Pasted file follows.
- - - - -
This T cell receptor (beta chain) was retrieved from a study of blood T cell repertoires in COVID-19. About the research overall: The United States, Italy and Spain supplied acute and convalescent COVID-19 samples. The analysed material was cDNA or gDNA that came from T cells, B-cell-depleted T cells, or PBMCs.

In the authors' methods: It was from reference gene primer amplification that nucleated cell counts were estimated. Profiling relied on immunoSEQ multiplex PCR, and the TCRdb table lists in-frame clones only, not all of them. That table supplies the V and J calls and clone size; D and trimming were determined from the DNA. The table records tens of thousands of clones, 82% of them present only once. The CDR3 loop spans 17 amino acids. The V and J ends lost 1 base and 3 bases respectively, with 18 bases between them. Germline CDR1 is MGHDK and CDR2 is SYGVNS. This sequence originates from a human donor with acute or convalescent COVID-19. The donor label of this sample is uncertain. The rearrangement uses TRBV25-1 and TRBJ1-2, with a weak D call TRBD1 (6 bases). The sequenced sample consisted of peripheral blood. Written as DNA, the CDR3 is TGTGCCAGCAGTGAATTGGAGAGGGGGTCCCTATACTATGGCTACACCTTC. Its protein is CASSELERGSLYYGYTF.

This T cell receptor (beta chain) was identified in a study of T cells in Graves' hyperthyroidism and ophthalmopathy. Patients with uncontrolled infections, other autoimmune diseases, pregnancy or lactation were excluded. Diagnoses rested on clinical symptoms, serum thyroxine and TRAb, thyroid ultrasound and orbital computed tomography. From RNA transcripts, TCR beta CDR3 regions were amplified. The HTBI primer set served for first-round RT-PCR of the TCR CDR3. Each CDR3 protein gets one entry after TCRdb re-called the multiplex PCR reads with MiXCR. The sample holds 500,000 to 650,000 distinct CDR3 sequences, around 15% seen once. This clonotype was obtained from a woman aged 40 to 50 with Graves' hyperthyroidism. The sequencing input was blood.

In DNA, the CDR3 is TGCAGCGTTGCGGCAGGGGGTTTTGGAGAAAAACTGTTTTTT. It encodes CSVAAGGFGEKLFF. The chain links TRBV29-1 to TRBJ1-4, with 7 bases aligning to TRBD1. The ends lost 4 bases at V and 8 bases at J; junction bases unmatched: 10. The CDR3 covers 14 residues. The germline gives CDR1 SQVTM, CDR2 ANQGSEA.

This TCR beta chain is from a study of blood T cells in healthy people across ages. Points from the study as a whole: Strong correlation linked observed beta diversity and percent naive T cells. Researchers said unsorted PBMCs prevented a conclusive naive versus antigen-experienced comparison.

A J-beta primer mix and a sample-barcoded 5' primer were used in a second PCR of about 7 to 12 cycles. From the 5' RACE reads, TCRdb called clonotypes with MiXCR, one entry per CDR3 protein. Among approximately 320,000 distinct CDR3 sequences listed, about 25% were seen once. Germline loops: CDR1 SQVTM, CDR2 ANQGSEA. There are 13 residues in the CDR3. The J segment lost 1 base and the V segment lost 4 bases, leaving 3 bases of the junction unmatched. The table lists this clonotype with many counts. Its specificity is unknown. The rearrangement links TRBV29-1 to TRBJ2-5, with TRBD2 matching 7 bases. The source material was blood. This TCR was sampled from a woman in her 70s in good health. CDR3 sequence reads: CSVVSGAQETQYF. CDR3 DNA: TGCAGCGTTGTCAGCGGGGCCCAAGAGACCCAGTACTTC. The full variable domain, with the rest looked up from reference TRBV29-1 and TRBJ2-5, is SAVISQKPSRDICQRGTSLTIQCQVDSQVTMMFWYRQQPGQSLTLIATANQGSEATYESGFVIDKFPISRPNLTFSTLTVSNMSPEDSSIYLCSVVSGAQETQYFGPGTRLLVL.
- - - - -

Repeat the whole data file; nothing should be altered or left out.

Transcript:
This T cell receptor (beta chain) was retrieved from a study of blood T cell repertoires in COVID-19. About the research overall: The United States, Italy and Spain supplied acute and convalescent COVID-19 samples. The analysed material was cDNA or gDNA that came from T cells, B-cell-depleted T cells, or PBMCs.

In the authors' methods: It was from reference gene primer amplification that nucleated cell counts were estimated. Profiling relied on immunoSEQ multiplex PCR, and the TCRdb table lists in-frame clones only, not all of them. That table supplies the V and J calls and clone size; D and trimming were determined from the DNA. The table records tens of thousands of clones, 82% of them present only once. The CDR3 loop spans 17 amino acids. The V and J ends lost 1 base and 3 bases respectively, with 18 bases between them. Germline CDR1 is MGHDK and CDR2 is SYGVNS. This sequence originates from a human donor with acute or convalescent COVID-19. The donor label of this sample is uncertain. The rearrangement uses TRBV25-1 and TRBJ1-2, with a weak D call TRBD1 (6 bases). The sequenced sample consisted of peripheral blood. Written as DNA, the CDR3 is TGTGCCAGCAGTGAATTGGAGAGGGGGTCCCTATACTATGGCTACACCTTC. Its protein is CASSELERGSLYYGYTF.

This T cell receptor (beta chain) was identified in a study of T cells in Graves' hyperthyroidism and ophthalmopathy. Patients with uncontrolled infections, other autoimmune diseases, pregnancy or lactation were excluded. Diagnoses rested on clinical symptoms, serum thyroxine and TRAb, thyroid ultrasound and orbital computed tomography. From RNA transcripts, TCR beta CDR3 regions were amplified. The HTBI primer set served for first-round RT-PCR of the TCR CDR3. Each CDR3 protein gets one entry after TCRdb re-called the multiplex PCR reads with MiXCR. The sample holds 500,000 to 650,000 distinct CDR3 sequences, around 15% seen once. This clonotype was obtained from a woman aged 40 to 50 with Graves' hyperthyroidism. The sequencing input was blood.

In DNA, the CDR3 is TGCAGCGTTGCGGCAGGGGGTTTTGGAGAAAAACTGTTTTTT. It encodes CSVAAGGFGEKLFF. The chain links TRBV29-1 to TRBJ1-4, with 7 bases aligning to TRBD1. The ends lost 4 bases at V and 8 bases at J; junction bases unmatched: 10. The CDR3 covers 14 residues. The germline gives CDR1 SQVTM, CDR2 ANQGSEA.

This TCR beta chain is from a study of blood T cells in healthy people across ages. Points from the study as a whole: Strong correlation linked observed beta diversity and percent naive T cells. Researchers said unsorted PBMCs prevented a conclusive naive versus antigen-experienced comparison.

A J-beta primer mix and a sample-barcoded 5' primer were used in a second PCR of about 7 to 12 cycles. From the 5' RACE reads, TCRdb called clonotypes with MiXCR, one entry per CDR3 protein. Among approximately 320,000 distinct CDR3 sequences listed, about 25% were seen once. Germline loops: CDR1 SQVTM, CDR2 ANQGSEA. There are 13 residues in the CDR3. The J segment lost 1 base and the V segment lost 4 bases, leaving 3 bases of the junction unmatched. The table lists this clonotype with many counts. Its specificity is unknown. The rearrangement links TRBV29-1 to TRBJ2-5, with TRBD2 matching 7 bases. The source material was blood. This TCR was sampled from a woman in her 70s in good health. CDR3 sequence reads: CSVVSGAQETQYF. CDR3 DNA: TGCAGCGTTGTCAGCGGGGCCCAAGAGACCCAGTACTTC. The full variable domain, with the rest looked up from reference TRBV29-1 and TRBJ2-5, is SAVISQKPSRDICQRGTSLTIQCQVDSQVTMMFWYRQQPGQSLTLIATANQGSEATYESGFVIDKFPISRPNLTFSTLTVSNMSPEDSSIYLCSVVSGAQETQYFGPGTRLLVL.